“It’s amazing….If you have not heard of Serial, you occupy a very strange niche in culture”
–Alex Blumberg, February 2015
I started to listen to this podcast by October 2015.
Serial told one story – a true murder crime – over the course of an entire season (12 episodes).
Consider this, true crime mystery mixed with entertainment drama, all based on true story with real people and their real opinions and voices. The result is pure anticipation as Sarah Koenig, the host, unfolded the tragedy on each episode.
How did it all begin?
Serial re-traced a murder tragedy in Baltimore, where a missing high school girl body, Hae Min Lee, was found buried with manual strangulation as the cause of death. She was disappeared on January 13 1999 and discovered on February 9 1999. Not long after that, her ex-boyfriend Adnan Syed, was captivated and charged with first-degree murder without any conclusive evidences. He never got out ever since. His conviction was all based on the testimony of Jay, the key witness who claimed helping Adnan buried the body.
Seems like regular murder story, right?
Someone is definitely lying here, either Adnan or Jay. Is Adnan innocent or did he actually kill Hae? What really happened on that particular January 13?
There are too many things contradicting each other; the cell record, the testimony from friends who knew them, the signal tower, the motive, and so on. They were all so murky and tangled that I took notes, literally. I drew the timeline based on the facts discovered and also from statements said by characters in the story. Later on, I discovered that Serial official website provides listener with documents, maps and more detailed timeline on that day.
Left: Hae Min Lee. Right: Adnan Syed.
What's so great?
I must say Serial podcast was my biggest finding on 2015, it was a different and new experience to me, totally unlike any movies i’ve watched nor any books i’ve read. I would never imagine that audio reporting could be this compelling.
I consider myself as one of the devoted listener. I dug through the internet to find any new report, affidavit, anything that keep me updated with the story. I listened to the whole season, twice.
How could an audio story keep me engaged this way?
Bravo to Sarah and the production team, really. You may have an interesting dead-end narration, but how you retell it so captivatingly is another thing. Serial master those two.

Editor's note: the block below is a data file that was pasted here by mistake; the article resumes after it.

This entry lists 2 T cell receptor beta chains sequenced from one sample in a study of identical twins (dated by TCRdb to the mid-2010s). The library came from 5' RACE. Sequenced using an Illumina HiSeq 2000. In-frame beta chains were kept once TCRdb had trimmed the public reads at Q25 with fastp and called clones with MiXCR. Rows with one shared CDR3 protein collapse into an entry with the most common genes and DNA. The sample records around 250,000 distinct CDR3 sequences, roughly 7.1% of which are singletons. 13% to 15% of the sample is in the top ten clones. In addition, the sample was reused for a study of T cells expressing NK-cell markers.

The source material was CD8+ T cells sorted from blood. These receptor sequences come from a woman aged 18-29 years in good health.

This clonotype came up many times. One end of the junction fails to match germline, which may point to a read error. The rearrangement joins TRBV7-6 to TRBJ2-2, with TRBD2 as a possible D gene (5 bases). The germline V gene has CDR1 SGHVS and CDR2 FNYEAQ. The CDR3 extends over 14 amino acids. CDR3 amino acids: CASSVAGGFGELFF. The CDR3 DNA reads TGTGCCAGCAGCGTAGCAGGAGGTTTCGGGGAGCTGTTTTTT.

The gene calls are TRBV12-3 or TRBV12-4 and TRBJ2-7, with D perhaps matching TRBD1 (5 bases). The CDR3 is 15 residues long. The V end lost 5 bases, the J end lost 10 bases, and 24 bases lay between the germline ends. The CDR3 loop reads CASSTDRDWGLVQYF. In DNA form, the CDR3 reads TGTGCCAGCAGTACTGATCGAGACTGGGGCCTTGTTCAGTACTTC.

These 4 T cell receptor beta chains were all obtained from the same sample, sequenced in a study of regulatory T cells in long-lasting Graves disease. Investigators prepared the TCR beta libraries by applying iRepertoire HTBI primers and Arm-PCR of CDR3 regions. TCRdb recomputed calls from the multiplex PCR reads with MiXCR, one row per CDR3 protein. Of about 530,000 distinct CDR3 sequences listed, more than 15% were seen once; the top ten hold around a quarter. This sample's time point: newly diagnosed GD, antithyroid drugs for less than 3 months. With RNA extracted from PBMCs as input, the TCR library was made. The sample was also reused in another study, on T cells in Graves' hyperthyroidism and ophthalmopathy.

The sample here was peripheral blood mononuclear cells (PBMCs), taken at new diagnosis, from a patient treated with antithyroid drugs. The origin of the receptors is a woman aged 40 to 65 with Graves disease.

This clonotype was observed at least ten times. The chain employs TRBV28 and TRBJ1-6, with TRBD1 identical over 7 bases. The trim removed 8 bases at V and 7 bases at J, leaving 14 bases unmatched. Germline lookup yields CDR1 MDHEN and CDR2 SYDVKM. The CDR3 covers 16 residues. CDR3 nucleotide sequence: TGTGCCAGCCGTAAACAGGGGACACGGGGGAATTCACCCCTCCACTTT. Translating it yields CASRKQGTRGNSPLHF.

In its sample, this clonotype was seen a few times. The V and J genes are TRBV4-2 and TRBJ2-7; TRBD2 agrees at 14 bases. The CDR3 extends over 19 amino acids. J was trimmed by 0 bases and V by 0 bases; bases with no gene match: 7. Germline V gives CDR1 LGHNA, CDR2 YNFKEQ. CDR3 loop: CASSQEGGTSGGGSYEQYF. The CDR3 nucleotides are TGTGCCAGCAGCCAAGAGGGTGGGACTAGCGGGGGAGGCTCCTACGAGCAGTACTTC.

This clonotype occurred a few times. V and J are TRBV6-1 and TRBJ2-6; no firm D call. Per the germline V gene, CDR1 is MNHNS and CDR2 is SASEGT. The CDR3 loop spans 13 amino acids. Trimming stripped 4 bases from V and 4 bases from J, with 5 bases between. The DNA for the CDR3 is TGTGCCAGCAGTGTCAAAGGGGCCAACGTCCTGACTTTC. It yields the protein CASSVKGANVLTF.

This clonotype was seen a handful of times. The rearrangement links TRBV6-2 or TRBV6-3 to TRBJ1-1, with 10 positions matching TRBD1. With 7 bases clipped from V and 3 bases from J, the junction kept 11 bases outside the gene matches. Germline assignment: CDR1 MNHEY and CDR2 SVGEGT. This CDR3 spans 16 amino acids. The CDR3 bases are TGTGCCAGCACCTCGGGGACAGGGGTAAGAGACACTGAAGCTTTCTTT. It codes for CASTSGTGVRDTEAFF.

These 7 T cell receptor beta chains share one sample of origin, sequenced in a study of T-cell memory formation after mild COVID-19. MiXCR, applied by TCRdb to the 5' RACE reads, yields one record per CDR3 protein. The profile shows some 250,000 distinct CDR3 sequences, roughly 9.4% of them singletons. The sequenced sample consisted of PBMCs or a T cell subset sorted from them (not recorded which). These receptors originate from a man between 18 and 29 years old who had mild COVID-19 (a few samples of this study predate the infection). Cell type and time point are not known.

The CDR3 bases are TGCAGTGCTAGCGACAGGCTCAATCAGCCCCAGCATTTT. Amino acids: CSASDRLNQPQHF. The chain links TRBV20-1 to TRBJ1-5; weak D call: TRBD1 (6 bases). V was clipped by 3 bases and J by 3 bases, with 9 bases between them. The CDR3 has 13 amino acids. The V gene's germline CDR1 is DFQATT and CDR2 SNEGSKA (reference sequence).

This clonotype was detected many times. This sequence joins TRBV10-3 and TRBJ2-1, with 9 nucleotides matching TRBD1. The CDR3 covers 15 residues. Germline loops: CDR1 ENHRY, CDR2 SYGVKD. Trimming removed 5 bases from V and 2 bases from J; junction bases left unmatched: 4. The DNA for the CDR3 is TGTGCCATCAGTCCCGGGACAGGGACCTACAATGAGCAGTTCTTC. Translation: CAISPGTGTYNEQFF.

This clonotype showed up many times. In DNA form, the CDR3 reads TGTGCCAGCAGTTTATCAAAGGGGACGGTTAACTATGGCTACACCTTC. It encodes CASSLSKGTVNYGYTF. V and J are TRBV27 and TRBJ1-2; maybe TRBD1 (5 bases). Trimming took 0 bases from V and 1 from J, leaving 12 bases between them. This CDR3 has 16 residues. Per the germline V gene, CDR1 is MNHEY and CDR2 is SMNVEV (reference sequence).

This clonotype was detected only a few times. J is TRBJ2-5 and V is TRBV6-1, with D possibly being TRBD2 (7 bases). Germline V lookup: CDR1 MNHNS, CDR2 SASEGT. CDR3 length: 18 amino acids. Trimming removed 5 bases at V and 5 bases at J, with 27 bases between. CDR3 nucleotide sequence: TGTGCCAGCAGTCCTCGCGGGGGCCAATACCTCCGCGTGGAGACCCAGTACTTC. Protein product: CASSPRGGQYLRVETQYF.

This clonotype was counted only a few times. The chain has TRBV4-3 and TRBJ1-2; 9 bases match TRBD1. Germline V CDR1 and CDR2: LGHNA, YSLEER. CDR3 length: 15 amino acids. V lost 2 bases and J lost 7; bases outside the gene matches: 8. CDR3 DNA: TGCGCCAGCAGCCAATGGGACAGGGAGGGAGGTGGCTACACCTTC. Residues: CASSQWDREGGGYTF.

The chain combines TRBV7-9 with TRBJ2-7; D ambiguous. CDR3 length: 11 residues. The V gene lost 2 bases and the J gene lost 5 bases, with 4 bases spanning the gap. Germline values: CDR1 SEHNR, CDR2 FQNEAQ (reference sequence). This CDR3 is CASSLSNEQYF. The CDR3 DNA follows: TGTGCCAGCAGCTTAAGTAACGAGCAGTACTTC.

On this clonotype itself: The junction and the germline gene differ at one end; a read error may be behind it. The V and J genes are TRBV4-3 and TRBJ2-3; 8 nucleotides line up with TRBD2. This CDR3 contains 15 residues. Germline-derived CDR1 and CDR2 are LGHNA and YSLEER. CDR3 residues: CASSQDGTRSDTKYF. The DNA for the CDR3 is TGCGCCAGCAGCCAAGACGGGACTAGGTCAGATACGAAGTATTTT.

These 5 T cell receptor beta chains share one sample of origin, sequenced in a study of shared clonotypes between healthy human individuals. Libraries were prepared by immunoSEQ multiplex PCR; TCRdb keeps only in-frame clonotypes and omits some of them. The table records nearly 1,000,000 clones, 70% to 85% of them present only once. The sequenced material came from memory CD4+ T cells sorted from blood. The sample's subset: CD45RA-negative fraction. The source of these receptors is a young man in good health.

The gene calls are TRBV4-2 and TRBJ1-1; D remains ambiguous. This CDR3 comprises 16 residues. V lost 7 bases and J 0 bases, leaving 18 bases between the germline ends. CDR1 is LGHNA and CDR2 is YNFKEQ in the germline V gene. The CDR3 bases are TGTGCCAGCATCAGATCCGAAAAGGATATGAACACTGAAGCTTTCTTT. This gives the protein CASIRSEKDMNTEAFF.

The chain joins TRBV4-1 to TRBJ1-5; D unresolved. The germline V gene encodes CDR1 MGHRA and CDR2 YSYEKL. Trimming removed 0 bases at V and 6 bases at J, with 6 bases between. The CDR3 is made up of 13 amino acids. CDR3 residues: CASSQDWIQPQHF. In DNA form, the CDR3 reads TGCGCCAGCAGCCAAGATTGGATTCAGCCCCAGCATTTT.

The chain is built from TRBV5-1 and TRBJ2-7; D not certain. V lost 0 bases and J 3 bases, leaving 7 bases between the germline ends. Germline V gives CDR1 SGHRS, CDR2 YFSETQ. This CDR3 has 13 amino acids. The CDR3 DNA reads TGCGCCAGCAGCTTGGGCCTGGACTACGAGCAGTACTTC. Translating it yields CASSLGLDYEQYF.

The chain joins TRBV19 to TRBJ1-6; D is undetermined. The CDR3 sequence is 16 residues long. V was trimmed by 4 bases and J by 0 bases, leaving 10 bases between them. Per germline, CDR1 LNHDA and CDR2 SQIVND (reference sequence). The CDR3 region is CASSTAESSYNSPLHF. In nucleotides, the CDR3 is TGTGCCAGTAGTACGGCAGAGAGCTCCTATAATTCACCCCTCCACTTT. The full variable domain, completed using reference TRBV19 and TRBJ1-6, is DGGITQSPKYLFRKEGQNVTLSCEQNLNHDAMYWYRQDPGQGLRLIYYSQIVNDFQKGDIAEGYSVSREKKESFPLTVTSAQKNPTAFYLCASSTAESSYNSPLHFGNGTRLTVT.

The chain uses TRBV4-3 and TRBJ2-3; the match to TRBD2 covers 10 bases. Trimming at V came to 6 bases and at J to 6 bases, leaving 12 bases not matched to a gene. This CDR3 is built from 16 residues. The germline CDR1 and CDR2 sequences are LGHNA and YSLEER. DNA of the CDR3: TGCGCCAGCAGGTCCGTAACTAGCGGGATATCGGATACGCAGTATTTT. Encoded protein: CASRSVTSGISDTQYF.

The team strategically divided the narrative into 12 chapters. Each chapter walked us through the tragedy smoothly and sprinkled details with some twist here and there. At one point, I was pretty sure Adnan is innocent and I held onto that belief firmly. Then, a few minutes later, Sarah or some other people revealed another information that shook what I had set in mind about Adnan; he is guilty and so manipulative. This doubt come and goes many times throughout the entire season.
Serial is also one those elite-level podcast out there, backed by some of the most talented people in radio. Random group of people could easily create podcast, but only few podcasts can deliver such depth quality reporting.
This is not an easy job. Serial itself spent 1 year in development to investigate, hunt down people from the past, being as nosy as possible to extract notable impression and truth from many people involved. I can’t even imagine the countless hour of discussion and heavy-editing the team must have spent since this case revolves around real people with feeling and life.
Moreover, one of the subtle yet significant aspect from Serial are…the amazing theme music by Nick Thorburn and the haunting score by Mark Henry Phillips. They all set the right tone and mood for the narrative; some score is so dark and solitary which leave you nothing but feeling sympathetic for Hae and Adnan, once loving couple who lost their youth instantly; some score has twisted melody and just perfect creating suspenseful mood at just the right moments.
My favorite? The opening theme music.
Serial has finished its season 2 (investigating new case: Bowe Bergdahl), and while it turned out to be a huge disappointment, I still hope the team will get back on their feet for season 3.
Meanwhile, Jay has finally spoken out about the case and how Serial affected his life this past year. I couldn’t help but feel sorry for him too.
I know podcast is not everyone cup of tea. I’ve been recommending Serial to many of my friends relentlessly and the majority of them turned it down almost immediately. Nevertheless, I would still highly suggest everyone to at least try to listen to its first episode. Trust me, it’s worth it.